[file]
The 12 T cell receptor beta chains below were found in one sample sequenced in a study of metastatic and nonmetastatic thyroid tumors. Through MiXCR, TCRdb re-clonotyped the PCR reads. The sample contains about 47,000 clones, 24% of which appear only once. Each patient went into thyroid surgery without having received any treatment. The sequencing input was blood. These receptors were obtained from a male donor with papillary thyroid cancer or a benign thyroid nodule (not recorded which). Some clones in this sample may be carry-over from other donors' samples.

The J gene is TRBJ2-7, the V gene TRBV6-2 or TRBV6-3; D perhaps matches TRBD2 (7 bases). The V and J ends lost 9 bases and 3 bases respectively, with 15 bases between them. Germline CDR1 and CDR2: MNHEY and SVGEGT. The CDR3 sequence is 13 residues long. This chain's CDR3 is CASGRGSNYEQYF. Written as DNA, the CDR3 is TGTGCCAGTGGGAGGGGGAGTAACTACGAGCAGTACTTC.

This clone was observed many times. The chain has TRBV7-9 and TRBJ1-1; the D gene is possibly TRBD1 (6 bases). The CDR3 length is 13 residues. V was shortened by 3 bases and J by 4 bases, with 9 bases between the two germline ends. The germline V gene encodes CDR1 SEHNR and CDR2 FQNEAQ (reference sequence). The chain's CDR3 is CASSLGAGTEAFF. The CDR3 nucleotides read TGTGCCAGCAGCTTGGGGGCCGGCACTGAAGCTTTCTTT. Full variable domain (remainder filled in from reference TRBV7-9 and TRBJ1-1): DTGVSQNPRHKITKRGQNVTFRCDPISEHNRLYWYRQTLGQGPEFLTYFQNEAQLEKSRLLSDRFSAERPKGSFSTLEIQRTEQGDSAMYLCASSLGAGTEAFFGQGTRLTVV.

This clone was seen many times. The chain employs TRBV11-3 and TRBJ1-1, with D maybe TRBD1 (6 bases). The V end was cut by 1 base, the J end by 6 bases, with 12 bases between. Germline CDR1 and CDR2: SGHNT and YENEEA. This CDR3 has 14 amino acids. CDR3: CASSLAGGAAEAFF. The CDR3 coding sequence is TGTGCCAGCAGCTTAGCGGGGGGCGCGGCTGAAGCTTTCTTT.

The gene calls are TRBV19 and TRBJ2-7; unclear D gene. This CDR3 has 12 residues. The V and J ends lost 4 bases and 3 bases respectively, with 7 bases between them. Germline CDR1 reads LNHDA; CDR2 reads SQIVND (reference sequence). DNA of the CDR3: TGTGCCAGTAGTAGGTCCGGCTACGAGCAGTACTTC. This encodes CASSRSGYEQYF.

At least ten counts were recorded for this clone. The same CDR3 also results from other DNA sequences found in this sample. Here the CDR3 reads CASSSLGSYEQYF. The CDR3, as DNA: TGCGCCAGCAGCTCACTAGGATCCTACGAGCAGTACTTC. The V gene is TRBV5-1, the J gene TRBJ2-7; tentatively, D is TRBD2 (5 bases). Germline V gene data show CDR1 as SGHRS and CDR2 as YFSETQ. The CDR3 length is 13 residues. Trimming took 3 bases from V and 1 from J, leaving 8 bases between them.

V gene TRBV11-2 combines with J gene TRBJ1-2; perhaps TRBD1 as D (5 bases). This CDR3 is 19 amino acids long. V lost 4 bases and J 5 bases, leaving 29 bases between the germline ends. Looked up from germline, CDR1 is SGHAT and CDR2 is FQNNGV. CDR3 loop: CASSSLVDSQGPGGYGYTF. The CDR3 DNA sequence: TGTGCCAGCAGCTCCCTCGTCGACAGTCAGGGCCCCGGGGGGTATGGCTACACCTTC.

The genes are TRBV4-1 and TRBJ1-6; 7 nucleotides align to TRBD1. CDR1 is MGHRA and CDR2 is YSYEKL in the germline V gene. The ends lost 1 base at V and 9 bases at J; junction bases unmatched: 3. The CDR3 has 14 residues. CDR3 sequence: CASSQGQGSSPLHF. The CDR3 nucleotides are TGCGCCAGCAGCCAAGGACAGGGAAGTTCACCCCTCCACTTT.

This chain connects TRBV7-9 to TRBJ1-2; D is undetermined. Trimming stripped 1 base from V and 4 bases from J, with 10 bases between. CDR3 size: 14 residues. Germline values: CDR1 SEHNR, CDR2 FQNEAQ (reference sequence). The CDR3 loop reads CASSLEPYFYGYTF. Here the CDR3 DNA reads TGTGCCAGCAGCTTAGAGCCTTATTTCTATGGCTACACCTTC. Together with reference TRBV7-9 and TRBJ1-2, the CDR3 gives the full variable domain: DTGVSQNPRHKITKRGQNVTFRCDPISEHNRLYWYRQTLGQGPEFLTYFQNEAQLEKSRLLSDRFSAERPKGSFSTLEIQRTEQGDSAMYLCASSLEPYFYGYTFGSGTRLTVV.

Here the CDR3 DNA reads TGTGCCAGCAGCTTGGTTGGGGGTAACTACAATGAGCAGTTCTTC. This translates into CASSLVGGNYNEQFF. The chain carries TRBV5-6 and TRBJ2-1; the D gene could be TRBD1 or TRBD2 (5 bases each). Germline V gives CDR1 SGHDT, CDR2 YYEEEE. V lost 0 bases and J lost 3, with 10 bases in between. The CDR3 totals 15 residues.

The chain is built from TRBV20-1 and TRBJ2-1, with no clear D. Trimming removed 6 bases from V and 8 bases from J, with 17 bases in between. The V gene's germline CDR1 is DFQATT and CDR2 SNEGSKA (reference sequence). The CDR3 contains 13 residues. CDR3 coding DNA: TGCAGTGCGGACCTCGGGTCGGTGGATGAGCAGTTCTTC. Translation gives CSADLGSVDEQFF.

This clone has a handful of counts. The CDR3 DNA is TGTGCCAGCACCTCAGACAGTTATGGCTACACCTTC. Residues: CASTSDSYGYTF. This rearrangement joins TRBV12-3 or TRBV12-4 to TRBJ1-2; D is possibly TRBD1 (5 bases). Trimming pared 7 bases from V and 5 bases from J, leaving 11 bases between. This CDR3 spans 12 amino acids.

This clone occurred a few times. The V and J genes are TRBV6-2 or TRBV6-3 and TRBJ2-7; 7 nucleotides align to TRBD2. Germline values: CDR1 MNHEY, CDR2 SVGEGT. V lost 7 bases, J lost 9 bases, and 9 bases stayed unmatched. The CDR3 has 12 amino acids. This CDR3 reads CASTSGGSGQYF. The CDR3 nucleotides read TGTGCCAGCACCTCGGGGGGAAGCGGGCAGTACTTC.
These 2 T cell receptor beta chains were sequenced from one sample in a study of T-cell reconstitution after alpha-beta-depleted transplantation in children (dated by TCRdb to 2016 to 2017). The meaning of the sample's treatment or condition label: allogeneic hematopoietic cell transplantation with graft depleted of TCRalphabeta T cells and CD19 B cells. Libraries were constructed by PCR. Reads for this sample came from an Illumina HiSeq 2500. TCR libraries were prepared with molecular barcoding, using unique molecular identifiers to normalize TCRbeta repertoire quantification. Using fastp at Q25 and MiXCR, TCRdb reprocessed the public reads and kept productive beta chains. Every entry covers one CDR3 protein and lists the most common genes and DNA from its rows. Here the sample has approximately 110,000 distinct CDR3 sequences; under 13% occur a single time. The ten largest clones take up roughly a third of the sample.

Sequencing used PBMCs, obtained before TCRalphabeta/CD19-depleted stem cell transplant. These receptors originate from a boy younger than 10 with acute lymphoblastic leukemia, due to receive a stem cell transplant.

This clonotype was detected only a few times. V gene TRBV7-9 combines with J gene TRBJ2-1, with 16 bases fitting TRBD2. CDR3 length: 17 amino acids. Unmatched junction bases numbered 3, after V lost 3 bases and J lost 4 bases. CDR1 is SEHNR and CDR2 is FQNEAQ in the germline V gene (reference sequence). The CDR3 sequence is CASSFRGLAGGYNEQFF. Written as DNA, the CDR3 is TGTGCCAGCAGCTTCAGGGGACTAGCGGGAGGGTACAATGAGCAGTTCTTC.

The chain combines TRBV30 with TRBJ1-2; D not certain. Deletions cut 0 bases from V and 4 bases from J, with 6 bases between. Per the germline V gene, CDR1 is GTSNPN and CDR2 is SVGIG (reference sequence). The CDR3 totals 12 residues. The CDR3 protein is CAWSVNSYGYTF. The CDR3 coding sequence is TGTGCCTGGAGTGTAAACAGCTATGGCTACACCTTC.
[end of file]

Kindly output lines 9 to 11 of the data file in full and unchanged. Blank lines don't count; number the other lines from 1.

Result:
This chain connects TRBV7-9 to TRBJ1-2; D is undetermined. Trimming stripped 1 base from V and 4 bases from J, with 10 bases between. CDR3 size: 14 residues. Germline values: CDR1 SEHNR, CDR2 FQNEAQ (reference sequence). The CDR3 loop reads CASSLEPYFYGYTF. Here the CDR3 DNA reads TGTGCCAGCAGCTTAGAGCCTTATTTCTATGGCTACACCTTC. Together with reference TRBV7-9 and TRBJ1-2, the CDR3 gives the full variable domain: DTGVSQNPRHKITKRGQNVTFRCDPISEHNRLYWYRQTLGQGPEFLTYFQNEAQLEKSRLLSDRFSAERPKGSFSTLEIQRTEQGDSAMYLCASSLEPYFYGYTFGSGTRLTVV.

Here the CDR3 DNA reads TGTGCCAGCAGCTTGGTTGGGGGTAACTACAATGAGCAGTTCTTC. This translates into CASSLVGGNYNEQFF. The chain carries TRBV5-6 and TRBJ2-1; the D gene could be TRBD1 or TRBD2 (5 bases each). Germline V gives CDR1 SGHDT, CDR2 YYEEEE. V lost 0 bases and J lost 3, with 10 bases in between. The CDR3 totals 15 residues.

The chain is built from TRBV20-1 and TRBJ2-1, with no clear D. Trimming removed 6 bases from V and 8 bases from J, with 17 bases in between. The V gene's germline CDR1 is DFQATT and CDR2 SNEGSKA (reference sequence). The CDR3 contains 13 residues. CDR3 coding DNA: TGCAGTGCGGACCTCGGGTCGGTGGATGAGCAGTTCTTC. Translation gives CSADLGSVDEQFF.